Tesco will launch ‘traffic light’ labels on its products in a major U-turn that marks a significant step towards the Department of Health’s goal of a common system of health labelling.
The UK’s largest supermarket will adopt a hybrid labelling system combining its existing Guideline Daily Amounts (GDA) with the traffic light colour coding system – a move it said followed new consumer research.
Sainsbury’s claims a similar scheme has helped transform the food choices of its shoppers in favour of more healthy products.
Tesco said new research showed customers remained happy with GDAs and continued to favour them over traffic light colour coding, which it claims in isolation does not provide enough detail.
But it added: “The research also showed that customers prefer the combination of traffic light colours, which give simple at-a-glance guidance, and GDAs, which give accurate and meaningful information.
“Customers also want a consistent approach to labelling across the industry and Tesco is committed to working with the government, NGOs, public health organisations, other retailers and our supply chain to try to achieve this.”
Chief executive Philip Clarke added: “Tesco has led the way in giving shoppers clear information about the food they eat and was the first retailer to put nutritional information on the front of our packs in 2005, when we rolled out our Guideline Daily Amount labels.
“We always listen to our customers and they have told us that by combining our popular GDA labels with traffic light colour-coding we can make it even easier for them to make informed and healthy choices about the food they buy.”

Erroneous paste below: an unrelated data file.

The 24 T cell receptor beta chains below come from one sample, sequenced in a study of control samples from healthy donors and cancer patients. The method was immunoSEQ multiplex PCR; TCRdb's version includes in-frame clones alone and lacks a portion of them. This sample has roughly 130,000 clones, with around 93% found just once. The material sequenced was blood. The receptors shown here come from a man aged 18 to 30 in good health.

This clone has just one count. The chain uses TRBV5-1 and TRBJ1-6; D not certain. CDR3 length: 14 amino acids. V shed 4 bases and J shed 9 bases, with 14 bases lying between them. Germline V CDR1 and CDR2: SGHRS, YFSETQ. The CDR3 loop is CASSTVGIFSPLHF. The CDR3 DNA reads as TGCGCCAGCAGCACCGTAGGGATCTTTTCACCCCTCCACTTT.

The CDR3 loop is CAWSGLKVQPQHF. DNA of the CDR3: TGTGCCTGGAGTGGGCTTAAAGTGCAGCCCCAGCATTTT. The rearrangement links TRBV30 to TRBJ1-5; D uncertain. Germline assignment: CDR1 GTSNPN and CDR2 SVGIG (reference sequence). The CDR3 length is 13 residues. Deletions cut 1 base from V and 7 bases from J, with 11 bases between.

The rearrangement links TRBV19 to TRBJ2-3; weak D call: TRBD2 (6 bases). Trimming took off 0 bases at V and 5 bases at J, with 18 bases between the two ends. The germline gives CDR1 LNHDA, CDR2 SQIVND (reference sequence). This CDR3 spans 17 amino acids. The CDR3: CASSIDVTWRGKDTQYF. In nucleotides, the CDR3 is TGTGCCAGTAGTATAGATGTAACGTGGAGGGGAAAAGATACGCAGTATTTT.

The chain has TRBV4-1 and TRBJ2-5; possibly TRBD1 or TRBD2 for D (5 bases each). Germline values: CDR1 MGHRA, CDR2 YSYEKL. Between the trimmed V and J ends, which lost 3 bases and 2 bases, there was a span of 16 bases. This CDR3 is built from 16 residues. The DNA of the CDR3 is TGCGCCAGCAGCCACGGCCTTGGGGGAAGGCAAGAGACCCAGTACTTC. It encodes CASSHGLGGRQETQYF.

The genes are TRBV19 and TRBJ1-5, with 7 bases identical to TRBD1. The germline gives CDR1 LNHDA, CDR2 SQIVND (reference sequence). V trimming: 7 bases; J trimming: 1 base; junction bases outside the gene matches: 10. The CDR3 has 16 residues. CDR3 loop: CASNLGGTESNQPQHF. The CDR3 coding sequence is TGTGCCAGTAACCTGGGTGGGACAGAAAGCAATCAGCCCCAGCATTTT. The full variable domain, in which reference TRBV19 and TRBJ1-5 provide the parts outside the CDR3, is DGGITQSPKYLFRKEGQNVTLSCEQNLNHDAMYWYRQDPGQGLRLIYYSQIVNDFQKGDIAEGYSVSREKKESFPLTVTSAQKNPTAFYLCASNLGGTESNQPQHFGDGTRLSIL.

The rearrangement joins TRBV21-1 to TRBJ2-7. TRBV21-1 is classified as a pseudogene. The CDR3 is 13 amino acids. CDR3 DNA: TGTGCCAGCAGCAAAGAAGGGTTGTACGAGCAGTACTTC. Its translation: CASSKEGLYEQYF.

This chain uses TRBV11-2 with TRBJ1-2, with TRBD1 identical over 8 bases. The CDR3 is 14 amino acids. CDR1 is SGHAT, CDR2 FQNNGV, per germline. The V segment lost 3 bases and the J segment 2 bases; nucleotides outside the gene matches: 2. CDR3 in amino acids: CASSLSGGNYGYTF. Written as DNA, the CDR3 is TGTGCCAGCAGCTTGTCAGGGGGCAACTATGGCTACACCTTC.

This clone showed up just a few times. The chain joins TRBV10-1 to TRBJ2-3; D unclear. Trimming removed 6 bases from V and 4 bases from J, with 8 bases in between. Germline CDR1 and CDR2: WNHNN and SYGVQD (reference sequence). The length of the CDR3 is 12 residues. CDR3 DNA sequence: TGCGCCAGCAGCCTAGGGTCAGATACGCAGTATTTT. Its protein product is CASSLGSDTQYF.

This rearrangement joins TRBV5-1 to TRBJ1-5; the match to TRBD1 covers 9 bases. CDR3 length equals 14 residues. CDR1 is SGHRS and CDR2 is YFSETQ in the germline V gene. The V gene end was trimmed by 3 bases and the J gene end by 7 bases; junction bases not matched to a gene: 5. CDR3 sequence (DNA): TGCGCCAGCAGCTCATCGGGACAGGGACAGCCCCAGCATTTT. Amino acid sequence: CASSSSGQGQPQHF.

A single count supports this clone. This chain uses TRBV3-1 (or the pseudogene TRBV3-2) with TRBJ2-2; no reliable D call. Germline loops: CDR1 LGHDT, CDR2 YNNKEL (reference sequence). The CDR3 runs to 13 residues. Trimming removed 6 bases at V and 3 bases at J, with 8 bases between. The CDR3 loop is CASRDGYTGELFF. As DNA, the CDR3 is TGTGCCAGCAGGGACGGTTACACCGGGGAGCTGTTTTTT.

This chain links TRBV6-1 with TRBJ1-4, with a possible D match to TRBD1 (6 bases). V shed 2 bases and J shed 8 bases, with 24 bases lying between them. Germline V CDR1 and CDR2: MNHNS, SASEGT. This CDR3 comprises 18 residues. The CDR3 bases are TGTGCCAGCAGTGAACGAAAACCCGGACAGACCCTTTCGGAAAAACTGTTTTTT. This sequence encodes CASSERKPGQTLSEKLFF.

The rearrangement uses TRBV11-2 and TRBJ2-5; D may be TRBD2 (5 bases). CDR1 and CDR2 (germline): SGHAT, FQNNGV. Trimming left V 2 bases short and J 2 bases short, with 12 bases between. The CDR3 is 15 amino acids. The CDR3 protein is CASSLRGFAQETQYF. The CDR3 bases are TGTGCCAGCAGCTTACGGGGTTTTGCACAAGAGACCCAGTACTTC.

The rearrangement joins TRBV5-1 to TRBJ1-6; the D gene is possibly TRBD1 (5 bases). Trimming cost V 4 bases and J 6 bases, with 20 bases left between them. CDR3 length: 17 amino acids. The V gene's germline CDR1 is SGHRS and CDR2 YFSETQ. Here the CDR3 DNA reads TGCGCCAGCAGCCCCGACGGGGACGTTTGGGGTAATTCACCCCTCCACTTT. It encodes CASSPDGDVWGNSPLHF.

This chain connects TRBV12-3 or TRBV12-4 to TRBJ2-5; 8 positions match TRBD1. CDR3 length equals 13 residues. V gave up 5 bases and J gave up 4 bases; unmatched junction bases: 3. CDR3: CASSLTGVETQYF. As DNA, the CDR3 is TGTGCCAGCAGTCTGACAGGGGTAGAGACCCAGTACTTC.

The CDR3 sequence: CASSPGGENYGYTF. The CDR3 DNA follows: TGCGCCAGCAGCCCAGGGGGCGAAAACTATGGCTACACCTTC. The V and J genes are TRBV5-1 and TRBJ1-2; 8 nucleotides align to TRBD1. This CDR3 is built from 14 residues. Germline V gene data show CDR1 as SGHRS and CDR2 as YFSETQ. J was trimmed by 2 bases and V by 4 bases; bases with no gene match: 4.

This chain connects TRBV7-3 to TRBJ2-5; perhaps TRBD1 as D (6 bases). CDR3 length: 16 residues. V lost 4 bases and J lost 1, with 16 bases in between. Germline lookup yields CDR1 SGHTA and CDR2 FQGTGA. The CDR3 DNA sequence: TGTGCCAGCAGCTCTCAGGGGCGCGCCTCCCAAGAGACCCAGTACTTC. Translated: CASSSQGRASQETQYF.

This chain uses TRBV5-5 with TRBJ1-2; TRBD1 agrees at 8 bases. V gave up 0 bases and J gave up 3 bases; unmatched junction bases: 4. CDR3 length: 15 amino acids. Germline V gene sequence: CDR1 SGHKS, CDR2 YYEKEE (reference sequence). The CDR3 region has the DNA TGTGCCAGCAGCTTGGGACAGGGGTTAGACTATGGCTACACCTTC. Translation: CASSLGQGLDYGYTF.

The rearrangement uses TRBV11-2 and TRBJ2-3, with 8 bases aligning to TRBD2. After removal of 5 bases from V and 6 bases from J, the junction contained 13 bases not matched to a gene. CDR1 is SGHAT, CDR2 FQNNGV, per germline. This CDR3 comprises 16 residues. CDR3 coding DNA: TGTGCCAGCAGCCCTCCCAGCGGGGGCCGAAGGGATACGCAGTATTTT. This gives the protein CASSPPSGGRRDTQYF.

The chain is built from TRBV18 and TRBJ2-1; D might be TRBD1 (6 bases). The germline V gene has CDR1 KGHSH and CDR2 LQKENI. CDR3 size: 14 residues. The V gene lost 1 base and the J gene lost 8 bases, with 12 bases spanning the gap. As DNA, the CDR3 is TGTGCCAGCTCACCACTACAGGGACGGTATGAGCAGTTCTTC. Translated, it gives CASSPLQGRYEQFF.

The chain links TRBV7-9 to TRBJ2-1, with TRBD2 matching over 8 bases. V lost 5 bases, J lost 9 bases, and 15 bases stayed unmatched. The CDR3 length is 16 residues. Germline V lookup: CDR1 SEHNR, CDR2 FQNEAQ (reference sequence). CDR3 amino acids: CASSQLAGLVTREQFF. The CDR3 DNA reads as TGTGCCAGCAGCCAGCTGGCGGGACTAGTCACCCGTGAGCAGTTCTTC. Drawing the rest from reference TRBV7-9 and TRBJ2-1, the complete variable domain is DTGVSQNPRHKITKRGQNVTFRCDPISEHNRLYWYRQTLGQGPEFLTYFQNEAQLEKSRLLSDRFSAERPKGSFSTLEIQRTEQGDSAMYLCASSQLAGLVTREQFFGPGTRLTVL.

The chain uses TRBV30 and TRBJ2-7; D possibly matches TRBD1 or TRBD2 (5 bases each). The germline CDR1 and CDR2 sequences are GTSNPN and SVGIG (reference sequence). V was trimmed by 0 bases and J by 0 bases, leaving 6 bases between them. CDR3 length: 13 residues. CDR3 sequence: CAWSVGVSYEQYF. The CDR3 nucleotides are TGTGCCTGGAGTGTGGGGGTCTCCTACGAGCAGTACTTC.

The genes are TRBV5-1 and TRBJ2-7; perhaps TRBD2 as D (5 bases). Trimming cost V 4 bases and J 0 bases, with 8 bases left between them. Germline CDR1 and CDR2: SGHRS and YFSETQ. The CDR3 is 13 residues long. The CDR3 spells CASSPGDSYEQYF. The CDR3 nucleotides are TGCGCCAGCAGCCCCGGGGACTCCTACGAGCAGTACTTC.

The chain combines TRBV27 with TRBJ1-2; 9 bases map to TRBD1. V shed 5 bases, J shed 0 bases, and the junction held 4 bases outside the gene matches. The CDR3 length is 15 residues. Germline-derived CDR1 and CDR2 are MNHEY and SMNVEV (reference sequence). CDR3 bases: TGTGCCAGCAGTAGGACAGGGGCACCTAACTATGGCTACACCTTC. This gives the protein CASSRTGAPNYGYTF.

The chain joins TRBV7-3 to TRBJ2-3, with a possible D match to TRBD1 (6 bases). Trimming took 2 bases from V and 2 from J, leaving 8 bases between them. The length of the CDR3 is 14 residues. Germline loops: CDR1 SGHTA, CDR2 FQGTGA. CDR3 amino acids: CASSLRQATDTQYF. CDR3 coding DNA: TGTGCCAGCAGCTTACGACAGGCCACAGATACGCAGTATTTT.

Health secretary Andrew Lansley welcomed the shift, which closely follows the end of a DoH consultation on plans for a common traffic lights system.
“We launched our consultation on front of pack nutrition labelling earlier this year to try to ensure that as many food products as possible give clear and consistent information so that people can make informed decisions about how healthy their food is,” Lansley said.
“Tesco’s announcement today is a significant step towards achieving that goal. We know how important this is for consumers which is why we will continue to work hard with other retailers and food producers to try to achieve our aim of one consistent and clear system.”
He claimed the news showed how the coalition’s strategy of “working with industry, not against them, can quickly bring about changes to benefit our health”.
NGOs also supported the move. “This action by the UK’s largest supermarket will help millions of busy shoppers to make healthier eating choices and could have a real impact on people’s diets,” said Peter Hollins, chief executive of the British Heart Foundation.
“We hope others will build on Tesco’s initiative and commit to working with government to introduce consistent and easy to understand food labelling – including traffic light colours – across the country.”
A spokesperson for the Food & Drink Federation, a long-term opponent of traffic lights, said: “The consultation on front-of-pack nutrition labelling has only recently drawn to a close and we will be actively engaged in further discussions once the DoH has had time to digest all of the responses received.”